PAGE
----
Trapped Nepali worker leaves Qatar after 13 years; Systemic issues still cause for concern
With one small bag and little to show for his 13 years in Qatar, Roshan Kumar reached Katmandu on the morning of October 18.
Around 7 a.m. the day prior, he stepped out of the ‘detention centre’, what he calls the jail. “I was worried my name was not on the list last two days, but it was on the emergency list. They are taking me to the airport now.” The excitement is palpable.
A few days earlier, a Qatar-based civil society organisation managed to pay the money required to fund his ticket to Kathmandu.
But Roshan’s story started much before this. About 13 years earlier. You can read more about his story here on Migrant-Rights.org.
“Roshan Kumar of Nepal has been in Qatar for 19 years, but to say that he has lived in Qatar would be too wide a statement. The last time he had been home was in 1996 and since 2001, he has been in and out of jails and detention centres, and has headed to the airport half a dozen times only to be stopped at immigration.
For the last 17 months, he has been in Block 7 of the Deportation and Detention center… a place of hope as far as he is concerned, as it’s one step away from taking a flight to his home country, to see his wife and his three children after 17 long years. His youngest son was just a babe in arms when he left home.
His story is an extreme case of the kafala system’s insidious restrictiveness.”
Soon after his case came to light, Amnesty International worked closely with Qatar’s National Human Rights Committee (NHRC) to secure his release.
Amnesty International’s researcher on migrant rights, James Lynch says, "When we heard about Roshan's case we asked the National Human Rights Committee's assistance to investigate what could be preventing him from leaving and how it could be resolved. We are grateful for their intervention, which seems to have resulted in Roshan's travel ban finally being lifted."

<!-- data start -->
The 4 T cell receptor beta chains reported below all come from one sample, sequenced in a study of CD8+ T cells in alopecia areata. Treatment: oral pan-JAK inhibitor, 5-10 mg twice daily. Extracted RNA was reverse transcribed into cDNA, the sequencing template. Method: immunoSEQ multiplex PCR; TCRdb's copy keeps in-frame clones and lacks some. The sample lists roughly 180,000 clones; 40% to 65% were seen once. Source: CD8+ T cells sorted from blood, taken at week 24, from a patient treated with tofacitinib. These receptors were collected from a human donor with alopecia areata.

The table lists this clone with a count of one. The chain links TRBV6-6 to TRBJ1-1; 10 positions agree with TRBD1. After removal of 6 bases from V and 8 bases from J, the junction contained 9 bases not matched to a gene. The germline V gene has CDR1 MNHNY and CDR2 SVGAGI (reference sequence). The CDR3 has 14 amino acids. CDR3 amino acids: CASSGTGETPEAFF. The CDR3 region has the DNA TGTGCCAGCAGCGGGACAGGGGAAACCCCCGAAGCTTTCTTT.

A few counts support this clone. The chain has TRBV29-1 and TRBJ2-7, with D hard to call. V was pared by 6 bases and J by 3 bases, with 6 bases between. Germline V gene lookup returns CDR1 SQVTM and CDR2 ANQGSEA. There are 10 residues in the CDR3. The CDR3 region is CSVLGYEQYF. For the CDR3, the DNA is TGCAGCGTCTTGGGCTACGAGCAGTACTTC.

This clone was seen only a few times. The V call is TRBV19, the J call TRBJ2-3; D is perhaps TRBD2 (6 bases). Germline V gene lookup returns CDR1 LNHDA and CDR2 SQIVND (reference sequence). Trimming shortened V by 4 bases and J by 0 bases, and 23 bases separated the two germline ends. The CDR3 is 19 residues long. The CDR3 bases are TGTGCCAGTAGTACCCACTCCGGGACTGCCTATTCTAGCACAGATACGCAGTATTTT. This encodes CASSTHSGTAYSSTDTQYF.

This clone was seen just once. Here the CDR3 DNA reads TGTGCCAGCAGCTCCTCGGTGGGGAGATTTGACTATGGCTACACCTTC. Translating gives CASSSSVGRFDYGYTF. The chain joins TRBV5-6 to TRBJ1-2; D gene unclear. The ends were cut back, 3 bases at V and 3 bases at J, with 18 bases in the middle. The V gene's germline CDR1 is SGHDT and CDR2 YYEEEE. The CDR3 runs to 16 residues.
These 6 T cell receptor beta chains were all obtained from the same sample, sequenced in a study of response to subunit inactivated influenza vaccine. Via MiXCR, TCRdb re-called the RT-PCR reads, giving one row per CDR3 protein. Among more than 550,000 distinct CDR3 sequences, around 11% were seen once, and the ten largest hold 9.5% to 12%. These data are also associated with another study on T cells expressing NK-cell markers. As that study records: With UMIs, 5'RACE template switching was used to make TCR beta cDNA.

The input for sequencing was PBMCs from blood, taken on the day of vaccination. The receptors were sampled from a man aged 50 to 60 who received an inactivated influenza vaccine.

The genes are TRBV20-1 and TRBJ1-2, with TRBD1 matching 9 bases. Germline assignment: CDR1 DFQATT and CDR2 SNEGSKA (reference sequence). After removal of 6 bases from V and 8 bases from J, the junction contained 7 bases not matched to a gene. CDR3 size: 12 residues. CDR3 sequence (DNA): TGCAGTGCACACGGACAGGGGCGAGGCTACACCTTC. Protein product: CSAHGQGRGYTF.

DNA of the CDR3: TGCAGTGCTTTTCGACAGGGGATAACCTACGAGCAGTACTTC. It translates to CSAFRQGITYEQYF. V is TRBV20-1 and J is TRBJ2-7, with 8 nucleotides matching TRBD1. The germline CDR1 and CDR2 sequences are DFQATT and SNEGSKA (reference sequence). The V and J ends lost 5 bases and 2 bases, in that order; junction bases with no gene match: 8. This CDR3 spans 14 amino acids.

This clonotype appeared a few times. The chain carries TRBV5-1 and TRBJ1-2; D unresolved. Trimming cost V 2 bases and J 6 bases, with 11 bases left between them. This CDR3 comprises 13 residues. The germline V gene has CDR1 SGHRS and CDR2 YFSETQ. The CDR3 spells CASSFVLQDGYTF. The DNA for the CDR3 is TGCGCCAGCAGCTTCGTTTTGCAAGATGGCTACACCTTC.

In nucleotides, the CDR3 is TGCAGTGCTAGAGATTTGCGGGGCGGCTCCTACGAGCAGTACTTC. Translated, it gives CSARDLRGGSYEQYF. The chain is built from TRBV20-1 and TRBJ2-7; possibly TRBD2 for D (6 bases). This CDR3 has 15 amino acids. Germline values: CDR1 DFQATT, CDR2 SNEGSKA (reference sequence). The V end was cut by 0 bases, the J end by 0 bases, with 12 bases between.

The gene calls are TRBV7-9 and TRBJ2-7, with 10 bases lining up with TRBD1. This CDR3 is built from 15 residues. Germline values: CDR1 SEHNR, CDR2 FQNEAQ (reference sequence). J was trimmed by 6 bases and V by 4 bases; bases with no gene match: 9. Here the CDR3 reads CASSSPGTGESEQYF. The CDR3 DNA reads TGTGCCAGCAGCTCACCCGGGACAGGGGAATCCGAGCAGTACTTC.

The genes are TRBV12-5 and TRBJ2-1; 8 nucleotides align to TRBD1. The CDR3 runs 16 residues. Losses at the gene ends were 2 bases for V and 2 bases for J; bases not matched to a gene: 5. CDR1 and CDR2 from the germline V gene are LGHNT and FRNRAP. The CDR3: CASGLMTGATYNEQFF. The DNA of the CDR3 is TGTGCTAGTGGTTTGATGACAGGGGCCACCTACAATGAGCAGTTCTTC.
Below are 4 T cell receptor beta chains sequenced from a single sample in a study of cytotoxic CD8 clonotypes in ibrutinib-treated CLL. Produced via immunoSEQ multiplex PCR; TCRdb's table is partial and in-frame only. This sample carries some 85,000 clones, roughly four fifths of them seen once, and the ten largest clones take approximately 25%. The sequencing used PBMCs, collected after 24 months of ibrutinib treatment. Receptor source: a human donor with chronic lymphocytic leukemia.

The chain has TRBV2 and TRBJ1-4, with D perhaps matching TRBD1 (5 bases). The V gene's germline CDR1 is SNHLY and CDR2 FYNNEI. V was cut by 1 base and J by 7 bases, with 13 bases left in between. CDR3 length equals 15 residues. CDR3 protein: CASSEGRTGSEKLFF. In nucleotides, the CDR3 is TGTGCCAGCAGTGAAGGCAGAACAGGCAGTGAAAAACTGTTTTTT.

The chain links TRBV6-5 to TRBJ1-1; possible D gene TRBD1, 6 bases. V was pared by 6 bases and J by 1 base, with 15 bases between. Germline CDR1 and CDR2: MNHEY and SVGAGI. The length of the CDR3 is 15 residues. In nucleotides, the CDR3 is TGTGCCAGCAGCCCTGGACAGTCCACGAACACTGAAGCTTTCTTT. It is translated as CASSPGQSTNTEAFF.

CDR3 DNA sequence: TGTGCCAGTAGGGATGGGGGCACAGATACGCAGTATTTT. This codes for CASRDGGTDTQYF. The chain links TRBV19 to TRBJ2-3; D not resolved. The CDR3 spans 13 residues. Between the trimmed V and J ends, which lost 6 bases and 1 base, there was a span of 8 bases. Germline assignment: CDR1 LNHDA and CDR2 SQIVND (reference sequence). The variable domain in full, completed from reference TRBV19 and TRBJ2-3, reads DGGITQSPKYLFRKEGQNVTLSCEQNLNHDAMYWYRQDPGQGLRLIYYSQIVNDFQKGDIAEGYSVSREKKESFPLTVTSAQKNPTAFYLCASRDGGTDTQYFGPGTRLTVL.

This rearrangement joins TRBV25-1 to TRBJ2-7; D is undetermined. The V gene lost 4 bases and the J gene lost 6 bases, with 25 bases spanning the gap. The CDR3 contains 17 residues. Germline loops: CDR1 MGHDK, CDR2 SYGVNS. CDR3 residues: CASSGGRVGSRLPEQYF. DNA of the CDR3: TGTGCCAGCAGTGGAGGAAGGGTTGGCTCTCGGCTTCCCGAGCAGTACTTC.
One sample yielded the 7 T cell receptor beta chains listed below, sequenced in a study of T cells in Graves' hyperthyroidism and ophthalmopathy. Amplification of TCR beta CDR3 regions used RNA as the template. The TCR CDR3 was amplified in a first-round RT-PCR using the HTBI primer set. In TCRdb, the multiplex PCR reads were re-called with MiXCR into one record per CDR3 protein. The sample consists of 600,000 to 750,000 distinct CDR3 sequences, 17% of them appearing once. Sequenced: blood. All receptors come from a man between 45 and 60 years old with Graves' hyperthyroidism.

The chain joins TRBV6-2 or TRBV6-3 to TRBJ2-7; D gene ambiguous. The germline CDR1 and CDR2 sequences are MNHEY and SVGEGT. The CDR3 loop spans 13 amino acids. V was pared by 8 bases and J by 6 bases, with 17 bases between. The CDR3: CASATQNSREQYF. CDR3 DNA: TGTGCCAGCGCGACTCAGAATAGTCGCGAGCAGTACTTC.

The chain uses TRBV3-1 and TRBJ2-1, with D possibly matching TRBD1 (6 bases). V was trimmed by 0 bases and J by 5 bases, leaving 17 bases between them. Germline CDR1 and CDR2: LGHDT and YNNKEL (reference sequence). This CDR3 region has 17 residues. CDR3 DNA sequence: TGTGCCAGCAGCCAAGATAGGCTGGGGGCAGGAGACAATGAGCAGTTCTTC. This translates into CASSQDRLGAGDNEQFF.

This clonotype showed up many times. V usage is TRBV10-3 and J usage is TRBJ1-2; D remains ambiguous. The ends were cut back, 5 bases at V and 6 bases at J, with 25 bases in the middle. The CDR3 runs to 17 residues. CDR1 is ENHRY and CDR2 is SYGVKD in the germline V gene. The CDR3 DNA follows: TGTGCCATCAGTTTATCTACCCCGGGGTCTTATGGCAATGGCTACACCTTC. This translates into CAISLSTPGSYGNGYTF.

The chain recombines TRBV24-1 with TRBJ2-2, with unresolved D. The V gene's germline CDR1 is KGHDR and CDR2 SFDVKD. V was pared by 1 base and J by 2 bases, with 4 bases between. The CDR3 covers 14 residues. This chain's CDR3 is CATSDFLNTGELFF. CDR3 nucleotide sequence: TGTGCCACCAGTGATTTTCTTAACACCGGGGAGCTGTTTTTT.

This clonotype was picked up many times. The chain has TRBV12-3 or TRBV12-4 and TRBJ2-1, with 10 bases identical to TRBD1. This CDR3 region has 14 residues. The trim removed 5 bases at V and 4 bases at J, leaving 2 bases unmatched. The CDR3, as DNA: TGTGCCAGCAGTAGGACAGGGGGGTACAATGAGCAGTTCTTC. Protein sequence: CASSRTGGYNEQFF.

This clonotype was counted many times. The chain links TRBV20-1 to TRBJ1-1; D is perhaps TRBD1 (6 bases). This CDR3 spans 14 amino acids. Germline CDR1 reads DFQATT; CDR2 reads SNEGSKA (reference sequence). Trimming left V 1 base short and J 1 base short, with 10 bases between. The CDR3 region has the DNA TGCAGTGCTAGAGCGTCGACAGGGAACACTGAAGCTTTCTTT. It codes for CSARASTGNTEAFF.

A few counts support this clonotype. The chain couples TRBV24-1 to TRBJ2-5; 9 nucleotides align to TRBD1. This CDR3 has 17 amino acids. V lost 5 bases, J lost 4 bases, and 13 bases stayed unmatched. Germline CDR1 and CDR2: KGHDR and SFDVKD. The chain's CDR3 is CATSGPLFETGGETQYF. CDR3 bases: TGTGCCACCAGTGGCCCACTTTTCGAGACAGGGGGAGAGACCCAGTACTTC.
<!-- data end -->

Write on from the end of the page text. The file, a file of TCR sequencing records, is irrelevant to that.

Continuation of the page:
His family had been anxious as a whole day had passed since his departure from Qatar but he hadn’t reached Kathmandu yet. However, several flight delays and long transits later, Roshan landed in Kathmandu, and took a solo taxi ride through Kathmandu to reach home.
“My country, so I can’t forget the route, but so much has changed. And when I reached home, I saw my family. Now all my sisters are home. Everyone is here,” he said on a phone call, straining to be heard over all the noise and revelry in the background. His children are now young adults – 18, 21 and 24.
"Roshan's case raises some very serious questions about why the Ministry of Interior was unable to secure his departure itself – he should have been able to go home long ago. It also highlights the apparent isolation people in the detention centre. Roshan should have had legal aid to help him sort out his court issue. Instead he was marooned in a centre which does not even allow detainees to have mobile phones,” says Lynch, underlining the systemic legal and administrative issues migrants endure.
Meanwhile, Roshan, on a call from Kathmandu, makes a plea:
“There are so many people in the detention centre. Some have committed crimes, but there are few who are there for no reason at all, and no one to help them. Someone should help them. All of you should help.”